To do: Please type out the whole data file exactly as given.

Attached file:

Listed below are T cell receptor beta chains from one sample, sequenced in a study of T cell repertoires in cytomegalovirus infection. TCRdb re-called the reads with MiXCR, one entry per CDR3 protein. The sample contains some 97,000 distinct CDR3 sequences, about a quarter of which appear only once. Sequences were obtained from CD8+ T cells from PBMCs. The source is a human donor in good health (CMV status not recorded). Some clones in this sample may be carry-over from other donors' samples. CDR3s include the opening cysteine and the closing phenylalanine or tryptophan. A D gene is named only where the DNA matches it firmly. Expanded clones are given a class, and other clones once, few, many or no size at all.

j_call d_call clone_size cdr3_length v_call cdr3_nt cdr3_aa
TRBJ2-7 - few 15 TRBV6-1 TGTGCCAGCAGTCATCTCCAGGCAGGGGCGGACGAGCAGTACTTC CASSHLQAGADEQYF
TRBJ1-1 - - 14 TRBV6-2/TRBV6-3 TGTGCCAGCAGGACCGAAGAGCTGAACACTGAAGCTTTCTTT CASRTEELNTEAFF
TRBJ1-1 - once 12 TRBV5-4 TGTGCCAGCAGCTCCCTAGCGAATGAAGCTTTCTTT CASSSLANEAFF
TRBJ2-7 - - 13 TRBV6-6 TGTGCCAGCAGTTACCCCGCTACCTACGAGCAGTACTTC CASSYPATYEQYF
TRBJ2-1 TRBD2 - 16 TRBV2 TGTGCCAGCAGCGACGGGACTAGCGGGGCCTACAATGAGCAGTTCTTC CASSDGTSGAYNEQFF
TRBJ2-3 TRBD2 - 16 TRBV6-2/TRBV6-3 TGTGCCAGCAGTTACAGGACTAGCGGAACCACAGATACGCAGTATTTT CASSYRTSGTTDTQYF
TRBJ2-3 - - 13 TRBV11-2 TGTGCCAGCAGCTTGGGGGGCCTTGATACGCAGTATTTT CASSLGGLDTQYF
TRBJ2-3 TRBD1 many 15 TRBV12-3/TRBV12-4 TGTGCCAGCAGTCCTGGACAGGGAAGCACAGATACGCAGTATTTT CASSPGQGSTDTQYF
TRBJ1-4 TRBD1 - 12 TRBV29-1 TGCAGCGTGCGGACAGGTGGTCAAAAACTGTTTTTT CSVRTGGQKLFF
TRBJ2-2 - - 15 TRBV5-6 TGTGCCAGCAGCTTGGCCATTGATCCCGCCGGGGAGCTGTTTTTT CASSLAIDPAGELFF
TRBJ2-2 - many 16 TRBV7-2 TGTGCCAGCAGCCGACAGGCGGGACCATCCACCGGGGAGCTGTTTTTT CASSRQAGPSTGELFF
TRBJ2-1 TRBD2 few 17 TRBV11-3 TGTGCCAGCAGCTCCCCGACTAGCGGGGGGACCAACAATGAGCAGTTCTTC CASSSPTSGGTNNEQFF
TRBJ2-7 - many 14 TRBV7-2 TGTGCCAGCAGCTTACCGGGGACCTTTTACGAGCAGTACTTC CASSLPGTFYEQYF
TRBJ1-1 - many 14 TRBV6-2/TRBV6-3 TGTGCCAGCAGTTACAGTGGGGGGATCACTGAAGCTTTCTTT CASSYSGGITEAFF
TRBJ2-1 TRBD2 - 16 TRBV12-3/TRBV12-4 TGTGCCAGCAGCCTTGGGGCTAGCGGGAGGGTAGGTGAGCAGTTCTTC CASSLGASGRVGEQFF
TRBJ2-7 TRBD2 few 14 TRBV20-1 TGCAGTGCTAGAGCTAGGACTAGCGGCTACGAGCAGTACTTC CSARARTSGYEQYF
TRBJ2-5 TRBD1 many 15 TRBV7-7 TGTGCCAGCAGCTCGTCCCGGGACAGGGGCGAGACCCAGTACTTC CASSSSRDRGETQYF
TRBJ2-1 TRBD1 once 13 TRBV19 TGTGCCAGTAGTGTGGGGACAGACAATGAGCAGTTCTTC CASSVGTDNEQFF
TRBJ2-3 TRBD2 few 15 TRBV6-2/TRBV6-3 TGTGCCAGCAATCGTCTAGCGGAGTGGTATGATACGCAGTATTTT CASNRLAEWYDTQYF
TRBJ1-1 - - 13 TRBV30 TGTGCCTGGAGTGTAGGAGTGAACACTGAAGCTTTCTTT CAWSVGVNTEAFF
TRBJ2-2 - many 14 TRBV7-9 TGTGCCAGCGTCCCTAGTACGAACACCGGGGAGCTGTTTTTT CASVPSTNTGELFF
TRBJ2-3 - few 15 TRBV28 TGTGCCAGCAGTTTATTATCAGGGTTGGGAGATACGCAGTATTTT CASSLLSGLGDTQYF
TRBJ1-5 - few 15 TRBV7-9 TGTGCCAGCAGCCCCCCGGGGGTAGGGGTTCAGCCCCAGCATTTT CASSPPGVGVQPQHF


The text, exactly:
Listed below are T cell receptor beta chains from one sample, sequenced in a study of T cell repertoires in cytomegalovirus infection. TCRdb re-called the reads with MiXCR, one entry per CDR3 protein. The sample contains some 97,000 distinct CDR3 sequences, about a quarter of which appear only once. Sequences were obtained from CD8+ T cells from PBMCs. The source is a human donor in good health (CMV status not recorded). Some clones in this sample may be carry-over from other donors' samples. CDR3s include the opening cysteine and the closing phenylalanine or tryptophan. A D gene is named only where the DNA matches it firmly. Expanded clones are given a class, and other clones once, few, many or no size at all.

j_call d_call clone_size cdr3_length v_call cdr3_nt cdr3_aa
TRBJ2-7 - few 15 TRBV6-1 TGTGCCAGCAGTCATCTCCAGGCAGGGGCGGACGAGCAGTACTTC CASSHLQAGADEQYF
TRBJ1-1 - - 14 TRBV6-2/TRBV6-3 TGTGCCAGCAGGACCGAAGAGCTGAACACTGAAGCTTTCTTT CASRTEELNTEAFF
TRBJ1-1 - once 12 TRBV5-4 TGTGCCAGCAGCTCCCTAGCGAATGAAGCTTTCTTT CASSSLANEAFF
TRBJ2-7 - - 13 TRBV6-6 TGTGCCAGCAGTTACCCCGCTACCTACGAGCAGTACTTC CASSYPATYEQYF
TRBJ2-1 TRBD2 - 16 TRBV2 TGTGCCAGCAGCGACGGGACTAGCGGGGCCTACAATGAGCAGTTCTTC CASSDGTSGAYNEQFF
TRBJ2-3 TRBD2 - 16 TRBV6-2/TRBV6-3 TGTGCCAGCAGTTACAGGACTAGCGGAACCACAGATACGCAGTATTTT CASSYRTSGTTDTQYF
TRBJ2-3 - - 13 TRBV11-2 TGTGCCAGCAGCTTGGGGGGCCTTGATACGCAGTATTTT CASSLGGLDTQYF
TRBJ2-3 TRBD1 many 15 TRBV12-3/TRBV12-4 TGTGCCAGCAGTCCTGGACAGGGAAGCACAGATACGCAGTATTTT CASSPGQGSTDTQYF
TRBJ1-4 TRBD1 - 12 TRBV29-1 TGCAGCGTGCGGACAGGTGGTCAAAAACTGTTTTTT CSVRTGGQKLFF
TRBJ2-2 - - 15 TRBV5-6 TGTGCCAGCAGCTTGGCCATTGATCCCGCCGGGGAGCTGTTTTTT CASSLAIDPAGELFF
TRBJ2-2 - many 16 TRBV7-2 TGTGCCAGCAGCCGACAGGCGGGACCATCCACCGGGGAGCTGTTTTTT CASSRQAGPSTGELFF
TRBJ2-1 TRBD2 few 17 TRBV11-3 TGTGCCAGCAGCTCCCCGACTAGCGGGGGGACCAACAATGAGCAGTTCTTC CASSSPTSGGTNNEQFF
TRBJ2-7 - many 14 TRBV7-2 TGTGCCAGCAGCTTACCGGGGACCTTTTACGAGCAGTACTTC CASSLPGTFYEQYF
TRBJ1-1 - many 14 TRBV6-2/TRBV6-3 TGTGCCAGCAGTTACAGTGGGGGGATCACTGAAGCTTTCTTT CASSYSGGITEAFF
TRBJ2-1 TRBD2 - 16 TRBV12-3/TRBV12-4 TGTGCCAGCAGCCTTGGGGCTAGCGGGAGGGTAGGTGAGCAGTTCTTC CASSLGASGRVGEQFF
TRBJ2-7 TRBD2 few 14 TRBV20-1 TGCAGTGCTAGAGCTAGGACTAGCGGCTACGAGCAGTACTTC CSARARTSGYEQYF
TRBJ2-5 TRBD1 many 15 TRBV7-7 TGTGCCAGCAGCTCGTCCCGGGACAGGGGCGAGACCCAGTACTTC CASSSSRDRGETQYF
TRBJ2-1 TRBD1 once 13 TRBV19 TGTGCCAGTAGTGTGGGGACAGACAATGAGCAGTTCTTC CASSVGTDNEQFF
TRBJ2-3 TRBD2 few 15 TRBV6-2/TRBV6-3 TGTGCCAGCAATCGTCTAGCGGAGTGGTATGATACGCAGTATTTT CASNRLAEWYDTQYF
TRBJ1-1 - - 13 TRBV30 TGTGCCTGGAGTGTAGGAGTGAACACTGAAGCTTTCTTT CAWSVGVNTEAFF
TRBJ2-2 - many 14 TRBV7-9 TGTGCCAGCGTCCCTAGTACGAACACCGGGGAGCTGTTTTTT CASVPSTNTGELFF
TRBJ2-3 - few 15 TRBV28 TGTGCCAGCAGTTTATTATCAGGGTTGGGAGATACGCAGTATTTT CASSLLSGLGDTQYF
TRBJ1-5 - few 15 TRBV7-9 TGTGCCAGCAGCCCCCCGGGGGTAGGGGTTCAGCCCCAGCATTTT CASSPPGVGVQPQHF